Conjunctivitis
This infection of the eye is often picked up in public places like swimming pools or at offices. Symptoms are redness of the eyes, irritation, discharge and watering. “To avoid eye infections, wear sunglasses for outdoor activities, avoid touching or rubbing your eyes, wash your eyes frequently with cold water, wear swimming goggles and make sure the pool you are using is being maintained well,” says Dr Kamal Kapoor. “Do not share personal belongings like hankies and towels with others. Get immediate treatment from an eye specialist to prevent the spread of the infection.”

Ultraviolet rays
Harmful ultraviolet rays also cause damage to the lens (cataract) and retina (macular degeneration). So wear UV protective sunglasses. The label should read: ‘blocks 99% to 100% of UVA or UV400’. Wrap-around sunglasses prevent lateral exposure. Polarised lenses are recommended for activities like skiing, surfing and diving. Polycarbonate lenses are impact resistant and shatterproof.

Dry eyes
“Dry eyes tend to become worse in summer due to increased temperature and rapid tear film evaporation,” says Dr Kamal Kapoor. “Air-conditioning can make dry eyes worse.” So wash your eyes frequently, use preservative-free lubricating eye drops for relief and keep your face as far away from the blast of air-conditioning as possible.

Eye Allergies
Allergies also increase in summer due to pollen release into the air, increased temperatures and traffic pollution, says Dr Parul M Sharma, senior eye surgeon, Max Healthcare. Your eyes itch and turn red, and you feel a burning sensation. So wash your eyes frequently, wear protective eye glasses and use eye drops. “Avoid over the counter medicines as they may contain harmful steroids,” says Dr Sharma.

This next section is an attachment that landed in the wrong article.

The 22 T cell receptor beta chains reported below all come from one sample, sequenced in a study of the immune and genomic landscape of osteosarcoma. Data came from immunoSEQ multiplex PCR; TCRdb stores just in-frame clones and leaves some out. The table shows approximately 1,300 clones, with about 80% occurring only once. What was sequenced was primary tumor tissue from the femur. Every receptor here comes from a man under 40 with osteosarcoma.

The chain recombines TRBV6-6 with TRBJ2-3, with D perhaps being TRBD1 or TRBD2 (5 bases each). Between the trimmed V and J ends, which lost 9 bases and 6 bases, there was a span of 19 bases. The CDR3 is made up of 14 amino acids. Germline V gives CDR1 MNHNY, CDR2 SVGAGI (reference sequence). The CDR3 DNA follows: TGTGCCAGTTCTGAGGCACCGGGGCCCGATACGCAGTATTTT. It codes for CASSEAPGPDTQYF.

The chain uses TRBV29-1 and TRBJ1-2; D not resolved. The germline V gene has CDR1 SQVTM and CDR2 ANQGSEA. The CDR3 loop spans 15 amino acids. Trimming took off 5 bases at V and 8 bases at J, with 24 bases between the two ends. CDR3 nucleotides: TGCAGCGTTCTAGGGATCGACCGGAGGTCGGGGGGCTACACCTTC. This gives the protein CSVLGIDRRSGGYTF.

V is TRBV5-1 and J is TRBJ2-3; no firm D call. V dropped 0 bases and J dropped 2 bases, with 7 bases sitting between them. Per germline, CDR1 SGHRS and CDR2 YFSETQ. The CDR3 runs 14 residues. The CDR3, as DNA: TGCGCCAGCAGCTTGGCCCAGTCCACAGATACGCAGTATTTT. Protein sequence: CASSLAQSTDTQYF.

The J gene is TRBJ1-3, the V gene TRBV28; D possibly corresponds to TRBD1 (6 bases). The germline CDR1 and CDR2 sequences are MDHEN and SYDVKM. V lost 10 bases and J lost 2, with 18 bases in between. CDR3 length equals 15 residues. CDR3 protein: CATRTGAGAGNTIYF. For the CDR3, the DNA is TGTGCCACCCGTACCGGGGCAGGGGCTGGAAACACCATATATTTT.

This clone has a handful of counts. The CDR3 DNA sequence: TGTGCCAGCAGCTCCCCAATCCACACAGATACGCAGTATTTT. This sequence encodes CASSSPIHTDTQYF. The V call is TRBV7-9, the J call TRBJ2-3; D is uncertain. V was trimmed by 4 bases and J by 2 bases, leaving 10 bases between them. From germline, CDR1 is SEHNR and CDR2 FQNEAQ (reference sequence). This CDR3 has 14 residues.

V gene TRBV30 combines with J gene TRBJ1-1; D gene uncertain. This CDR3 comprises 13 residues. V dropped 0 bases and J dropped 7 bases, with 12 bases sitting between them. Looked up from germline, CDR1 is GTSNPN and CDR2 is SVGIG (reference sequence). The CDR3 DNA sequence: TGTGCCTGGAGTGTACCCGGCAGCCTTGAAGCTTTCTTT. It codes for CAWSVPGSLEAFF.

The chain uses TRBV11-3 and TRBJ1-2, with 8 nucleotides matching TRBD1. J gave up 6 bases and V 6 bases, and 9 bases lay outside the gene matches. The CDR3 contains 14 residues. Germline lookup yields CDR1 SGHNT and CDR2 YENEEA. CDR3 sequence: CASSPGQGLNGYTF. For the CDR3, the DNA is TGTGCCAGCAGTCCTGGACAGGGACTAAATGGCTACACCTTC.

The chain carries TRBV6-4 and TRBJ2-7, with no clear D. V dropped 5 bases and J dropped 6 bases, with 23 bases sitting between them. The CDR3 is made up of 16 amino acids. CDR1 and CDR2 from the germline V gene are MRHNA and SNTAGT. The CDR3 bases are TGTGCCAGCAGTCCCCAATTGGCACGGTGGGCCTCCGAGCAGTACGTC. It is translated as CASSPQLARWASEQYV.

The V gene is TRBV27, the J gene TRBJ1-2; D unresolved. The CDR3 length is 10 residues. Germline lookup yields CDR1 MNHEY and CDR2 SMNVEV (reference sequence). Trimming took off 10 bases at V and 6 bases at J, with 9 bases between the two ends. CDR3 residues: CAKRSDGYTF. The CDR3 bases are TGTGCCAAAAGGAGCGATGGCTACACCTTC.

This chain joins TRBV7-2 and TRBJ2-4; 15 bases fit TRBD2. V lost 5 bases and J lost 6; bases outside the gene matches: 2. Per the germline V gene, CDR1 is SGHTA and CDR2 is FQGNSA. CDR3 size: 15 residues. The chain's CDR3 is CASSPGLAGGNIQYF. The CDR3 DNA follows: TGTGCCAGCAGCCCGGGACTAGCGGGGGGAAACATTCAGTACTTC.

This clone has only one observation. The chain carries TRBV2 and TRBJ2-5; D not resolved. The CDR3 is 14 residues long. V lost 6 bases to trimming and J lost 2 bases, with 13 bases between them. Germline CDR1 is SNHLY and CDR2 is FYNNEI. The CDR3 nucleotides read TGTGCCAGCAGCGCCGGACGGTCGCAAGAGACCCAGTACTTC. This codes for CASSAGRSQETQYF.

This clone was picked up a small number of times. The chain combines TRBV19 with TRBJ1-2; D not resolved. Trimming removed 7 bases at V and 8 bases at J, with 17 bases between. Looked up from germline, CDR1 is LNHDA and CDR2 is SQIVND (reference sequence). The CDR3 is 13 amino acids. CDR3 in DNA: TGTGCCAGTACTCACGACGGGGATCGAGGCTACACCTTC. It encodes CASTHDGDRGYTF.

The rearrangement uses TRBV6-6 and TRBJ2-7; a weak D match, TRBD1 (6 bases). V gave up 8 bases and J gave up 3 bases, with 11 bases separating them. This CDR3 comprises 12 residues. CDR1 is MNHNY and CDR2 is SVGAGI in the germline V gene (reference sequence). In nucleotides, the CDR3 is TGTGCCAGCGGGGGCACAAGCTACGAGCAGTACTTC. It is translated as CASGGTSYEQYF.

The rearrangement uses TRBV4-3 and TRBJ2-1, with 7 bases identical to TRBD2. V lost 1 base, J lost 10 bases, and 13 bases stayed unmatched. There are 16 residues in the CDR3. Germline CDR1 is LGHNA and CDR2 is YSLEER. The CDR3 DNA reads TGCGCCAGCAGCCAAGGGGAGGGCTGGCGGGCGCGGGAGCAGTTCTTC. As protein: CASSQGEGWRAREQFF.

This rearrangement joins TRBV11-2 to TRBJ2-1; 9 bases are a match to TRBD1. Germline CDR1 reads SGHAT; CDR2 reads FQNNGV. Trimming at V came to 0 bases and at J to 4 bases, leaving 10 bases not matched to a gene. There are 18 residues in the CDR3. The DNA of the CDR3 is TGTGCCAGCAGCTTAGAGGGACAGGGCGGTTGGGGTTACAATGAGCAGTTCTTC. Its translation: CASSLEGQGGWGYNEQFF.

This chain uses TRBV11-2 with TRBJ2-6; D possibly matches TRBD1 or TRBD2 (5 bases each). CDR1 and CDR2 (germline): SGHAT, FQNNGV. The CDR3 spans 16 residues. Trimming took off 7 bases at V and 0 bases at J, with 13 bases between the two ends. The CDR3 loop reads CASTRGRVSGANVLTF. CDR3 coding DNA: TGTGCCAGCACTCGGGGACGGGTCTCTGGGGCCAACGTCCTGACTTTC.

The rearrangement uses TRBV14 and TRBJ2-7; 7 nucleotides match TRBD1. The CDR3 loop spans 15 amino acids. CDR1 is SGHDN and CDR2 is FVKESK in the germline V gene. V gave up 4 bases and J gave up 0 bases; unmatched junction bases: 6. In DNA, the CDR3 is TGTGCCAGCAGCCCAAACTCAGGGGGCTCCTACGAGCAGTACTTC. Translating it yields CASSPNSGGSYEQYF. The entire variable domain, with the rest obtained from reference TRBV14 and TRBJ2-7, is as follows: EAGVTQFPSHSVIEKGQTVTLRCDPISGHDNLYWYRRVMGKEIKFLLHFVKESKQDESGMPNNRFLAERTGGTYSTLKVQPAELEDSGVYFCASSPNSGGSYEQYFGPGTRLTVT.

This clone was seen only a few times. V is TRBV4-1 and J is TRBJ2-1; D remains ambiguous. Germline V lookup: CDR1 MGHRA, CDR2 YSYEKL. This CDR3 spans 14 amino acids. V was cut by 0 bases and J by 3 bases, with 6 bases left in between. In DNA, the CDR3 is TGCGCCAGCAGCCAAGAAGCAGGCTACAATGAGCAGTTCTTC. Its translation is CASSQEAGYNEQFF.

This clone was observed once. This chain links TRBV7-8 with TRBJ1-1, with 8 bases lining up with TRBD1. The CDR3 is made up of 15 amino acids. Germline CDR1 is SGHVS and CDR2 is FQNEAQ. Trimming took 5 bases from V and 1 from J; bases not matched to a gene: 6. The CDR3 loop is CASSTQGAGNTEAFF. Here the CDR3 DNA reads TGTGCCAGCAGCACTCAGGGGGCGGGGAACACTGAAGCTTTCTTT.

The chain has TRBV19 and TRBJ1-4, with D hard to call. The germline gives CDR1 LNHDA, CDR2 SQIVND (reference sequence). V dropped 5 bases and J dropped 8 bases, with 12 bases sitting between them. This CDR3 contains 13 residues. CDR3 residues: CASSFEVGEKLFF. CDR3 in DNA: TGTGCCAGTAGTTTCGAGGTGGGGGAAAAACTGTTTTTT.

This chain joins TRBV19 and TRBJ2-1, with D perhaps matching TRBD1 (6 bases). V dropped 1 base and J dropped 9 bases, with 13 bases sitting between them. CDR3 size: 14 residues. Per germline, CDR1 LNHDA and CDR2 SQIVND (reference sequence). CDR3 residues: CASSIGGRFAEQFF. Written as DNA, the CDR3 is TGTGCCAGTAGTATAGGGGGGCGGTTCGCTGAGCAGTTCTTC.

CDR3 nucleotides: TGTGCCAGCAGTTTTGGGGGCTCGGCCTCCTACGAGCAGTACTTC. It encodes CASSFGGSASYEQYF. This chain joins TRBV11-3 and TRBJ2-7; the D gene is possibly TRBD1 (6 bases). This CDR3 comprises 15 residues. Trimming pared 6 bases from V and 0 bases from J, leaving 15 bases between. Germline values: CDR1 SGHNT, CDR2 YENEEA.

Contact lens users must be extra vigilant as chances of infection are high. Clean your lenses every day, do not wear them for longer than the recommended time, and discard them on schedule. Do not wear them when you swim.

However healthy your eyes are, add green vegetables, carrots, nuts and red and yellow fruits to your diet. These are natural sources of vitamin A and caretenoids, says Dr Parul M Sharma, senior eye surgeon, Max Healthcare, Delhi.

Tress destress
The sun and humidity are the worst enemies of your hair’s cuticles, causing damage that results in split ends, dry hair, frizzy hair or brittle hair. That’s because sunlight has the same damaging effect on your hair as a hot blow dryer.

“Dry hair is the symptom of either environmental exposure or lack of sebum (hair oil) production. Sebum is secreted from sebaceous glands associated with follicle pores,” explains Dr Blossom Kochhar. To take good care of your hair, says Sapna Bhavnani, hair expert and brand ambassador for Fiama Di Wills, start by getting a good haircut. “Yes, that is the first step,” she says.

Frizzy locks
Here’s how to handle it, says Sapna Bhavnani. Shampoo with cold water and finish with a leave-in conditioner on towel-dried hair. “Apply it only on the middle and ends of your hair. And do not brush out your curls.”

Wash it clean
Use a good shampoo and conditioner, emphasises Bhavnani. “If you sweat a lot or have a greasy scalp, try an everyday mild shampoo. If you have fine, limp, straight hair, work with a blast dry on towel-dried hair and do not use products.”